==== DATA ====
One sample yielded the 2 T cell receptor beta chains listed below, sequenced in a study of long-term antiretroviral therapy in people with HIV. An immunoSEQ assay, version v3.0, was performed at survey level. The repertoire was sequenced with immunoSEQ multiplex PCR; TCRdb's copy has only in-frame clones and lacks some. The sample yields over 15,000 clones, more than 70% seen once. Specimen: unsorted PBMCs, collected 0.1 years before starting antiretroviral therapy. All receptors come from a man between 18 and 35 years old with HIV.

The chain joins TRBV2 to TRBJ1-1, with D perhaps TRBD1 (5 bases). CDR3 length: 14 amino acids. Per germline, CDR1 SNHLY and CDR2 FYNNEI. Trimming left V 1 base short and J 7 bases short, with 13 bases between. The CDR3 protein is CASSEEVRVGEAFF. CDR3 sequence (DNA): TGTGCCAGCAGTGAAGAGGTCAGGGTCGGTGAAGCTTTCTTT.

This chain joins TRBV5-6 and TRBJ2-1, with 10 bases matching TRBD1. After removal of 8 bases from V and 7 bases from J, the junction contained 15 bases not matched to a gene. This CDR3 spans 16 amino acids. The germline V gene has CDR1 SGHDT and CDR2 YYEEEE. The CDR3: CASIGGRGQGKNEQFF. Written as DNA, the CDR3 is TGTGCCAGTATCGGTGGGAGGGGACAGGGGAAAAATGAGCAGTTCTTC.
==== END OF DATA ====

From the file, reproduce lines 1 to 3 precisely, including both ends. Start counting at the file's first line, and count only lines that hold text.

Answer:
One sample yielded the 2 T cell receptor beta chains listed below, sequenced in a study of long-term antiretroviral therapy in people with HIV. An immunoSEQ assay, version v3.0, was performed at survey level. The repertoire was sequenced with immunoSEQ multiplex PCR; TCRdb's copy has only in-frame clones and lacks some. The sample yields over 15,000 clones, more than 70% seen once. Specimen: unsorted PBMCs, collected 0.1 years before starting antiretroviral therapy. All receptors come from a man between 18 and 35 years old with HIV.

The chain joins TRBV2 to TRBJ1-1, with D perhaps TRBD1 (5 bases). CDR3 length: 14 amino acids. Per germline, CDR1 SNHLY and CDR2 FYNNEI. Trimming left V 1 base short and J 7 bases short, with 13 bases between. The CDR3 protein is CASSEEVRVGEAFF. CDR3 sequence (DNA): TGTGCCAGCAGTGAAGAGGTCAGGGTCGGTGAAGCTTTCTTT.

This chain joins TRBV5-6 and TRBJ2-1, with 10 bases matching TRBD1. After removal of 8 bases from V and 7 bases from J, the junction contained 15 bases not matched to a gene. This CDR3 spans 16 amino acids. The germline V gene has CDR1 SGHDT and CDR2 YYEEEE. The CDR3: CASIGGRGQGKNEQFF. Written as DNA, the CDR3 is TGTGCCAGTATCGGTGGGAGGGGACAGGGGAAAAATGAGCAGTTCTTC.